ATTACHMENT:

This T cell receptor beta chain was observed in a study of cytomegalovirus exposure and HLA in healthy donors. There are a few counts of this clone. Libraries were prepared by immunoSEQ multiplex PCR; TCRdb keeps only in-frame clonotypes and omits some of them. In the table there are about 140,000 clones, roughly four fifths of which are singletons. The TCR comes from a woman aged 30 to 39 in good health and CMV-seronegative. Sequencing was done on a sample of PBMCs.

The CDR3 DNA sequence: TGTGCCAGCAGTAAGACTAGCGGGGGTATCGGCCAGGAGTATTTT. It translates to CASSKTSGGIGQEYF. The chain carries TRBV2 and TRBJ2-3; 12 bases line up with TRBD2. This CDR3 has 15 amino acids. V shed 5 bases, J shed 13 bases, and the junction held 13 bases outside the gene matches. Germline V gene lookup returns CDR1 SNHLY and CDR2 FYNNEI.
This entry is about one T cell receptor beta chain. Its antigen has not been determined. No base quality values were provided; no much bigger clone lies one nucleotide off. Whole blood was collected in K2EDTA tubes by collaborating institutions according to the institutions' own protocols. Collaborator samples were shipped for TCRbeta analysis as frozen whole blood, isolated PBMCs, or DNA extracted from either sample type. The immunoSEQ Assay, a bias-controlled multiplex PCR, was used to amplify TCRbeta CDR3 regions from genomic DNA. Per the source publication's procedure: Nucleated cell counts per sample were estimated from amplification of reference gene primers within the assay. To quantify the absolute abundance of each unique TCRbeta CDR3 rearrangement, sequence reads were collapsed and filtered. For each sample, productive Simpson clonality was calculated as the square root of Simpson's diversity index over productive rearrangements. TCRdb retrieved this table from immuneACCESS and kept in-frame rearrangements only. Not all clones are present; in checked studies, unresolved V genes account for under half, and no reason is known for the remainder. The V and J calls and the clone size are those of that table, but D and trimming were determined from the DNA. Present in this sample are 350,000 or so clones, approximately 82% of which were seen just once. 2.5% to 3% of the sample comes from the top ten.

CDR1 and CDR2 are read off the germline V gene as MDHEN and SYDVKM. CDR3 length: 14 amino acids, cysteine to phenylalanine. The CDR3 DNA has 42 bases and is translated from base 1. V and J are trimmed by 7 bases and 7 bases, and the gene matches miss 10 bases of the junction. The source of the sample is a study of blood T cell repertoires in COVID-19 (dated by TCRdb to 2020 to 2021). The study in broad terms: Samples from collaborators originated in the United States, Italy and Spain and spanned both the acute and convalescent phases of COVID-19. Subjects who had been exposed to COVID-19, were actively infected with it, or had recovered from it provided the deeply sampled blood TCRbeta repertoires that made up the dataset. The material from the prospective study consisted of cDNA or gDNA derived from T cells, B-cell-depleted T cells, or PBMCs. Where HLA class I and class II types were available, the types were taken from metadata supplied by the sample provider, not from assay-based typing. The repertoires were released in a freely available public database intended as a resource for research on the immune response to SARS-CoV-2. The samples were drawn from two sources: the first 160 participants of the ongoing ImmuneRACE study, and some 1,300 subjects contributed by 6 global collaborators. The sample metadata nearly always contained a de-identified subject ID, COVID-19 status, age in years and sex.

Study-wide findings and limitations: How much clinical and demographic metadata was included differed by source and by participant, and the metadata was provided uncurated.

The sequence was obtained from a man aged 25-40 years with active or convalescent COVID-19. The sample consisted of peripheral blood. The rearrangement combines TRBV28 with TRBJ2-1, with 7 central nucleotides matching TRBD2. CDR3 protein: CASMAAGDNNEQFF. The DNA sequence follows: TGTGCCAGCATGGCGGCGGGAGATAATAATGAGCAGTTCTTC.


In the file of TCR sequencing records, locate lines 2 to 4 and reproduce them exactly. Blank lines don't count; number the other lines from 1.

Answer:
The CDR3 DNA sequence: TGTGCCAGCAGTAAGACTAGCGGGGGTATCGGCCAGGAGTATTTT. It translates to CASSKTSGGIGQEYF. The chain carries TRBV2 and TRBJ2-3; 12 bases line up with TRBD2. This CDR3 has 15 amino acids. V shed 5 bases, J shed 13 bases, and the junction held 13 bases outside the gene matches. Germline V gene lookup returns CDR1 SNHLY and CDR2 FYNNEI.
This entry is about one T cell receptor beta chain. Its antigen has not been determined. No base quality values were provided; no much bigger clone lies one nucleotide off. Whole blood was collected in K2EDTA tubes by collaborating institutions according to the institutions' own protocols. Collaborator samples were shipped for TCRbeta analysis as frozen whole blood, isolated PBMCs, or DNA extracted from either sample type. The immunoSEQ Assay, a bias-controlled multiplex PCR, was used to amplify TCRbeta CDR3 regions from genomic DNA. Per the source publication's procedure: Nucleated cell counts per sample were estimated from amplification of reference gene primers within the assay. To quantify the absolute abundance of each unique TCRbeta CDR3 rearrangement, sequence reads were collapsed and filtered. For each sample, productive Simpson clonality was calculated as the square root of Simpson's diversity index over productive rearrangements. TCRdb retrieved this table from immuneACCESS and kept in-frame rearrangements only. Not all clones are present; in checked studies, unresolved V genes account for under half, and no reason is known for the remainder. The V and J calls and the clone size are those of that table, but D and trimming were determined from the DNA. Present in this sample are 350,000 or so clones, approximately 82% of which were seen just once. 2.5% to 3% of the sample comes from the top ten.

CDR1 and CDR2 are read off the germline V gene as MDHEN and SYDVKM. CDR3 length: 14 amino acids, cysteine to phenylalanine. The CDR3 DNA has 42 bases and is translated from base 1. V and J are trimmed by 7 bases and 7 bases, and the gene matches miss 10 bases of the junction. The source of the sample is a study of blood T cell repertoires in COVID-19 (dated by TCRdb to 2020 to 2021). The study in broad terms: Samples from collaborators originated in the United States, Italy and Spain and spanned both the acute and convalescent phases of COVID-19. Subjects who had been exposed to COVID-19, were actively infected with it, or had recovered from it provided the deeply sampled blood TCRbeta repertoires that made up the dataset. The material from the prospective study consisted of cDNA or gDNA derived from T cells, B-cell-depleted T cells, or PBMCs. Where HLA class I and class II types were available, the types were taken from metadata supplied by the sample provider, not from assay-based typing. The repertoires were released in a freely available public database intended as a resource for research on the immune response to SARS-CoV-2. The samples were drawn from two sources: the first 160 participants of the ongoing ImmuneRACE study, and some 1,300 subjects contributed by 6 global collaborators. The sample metadata nearly always contained a de-identified subject ID, COVID-19 status, age in years and sex.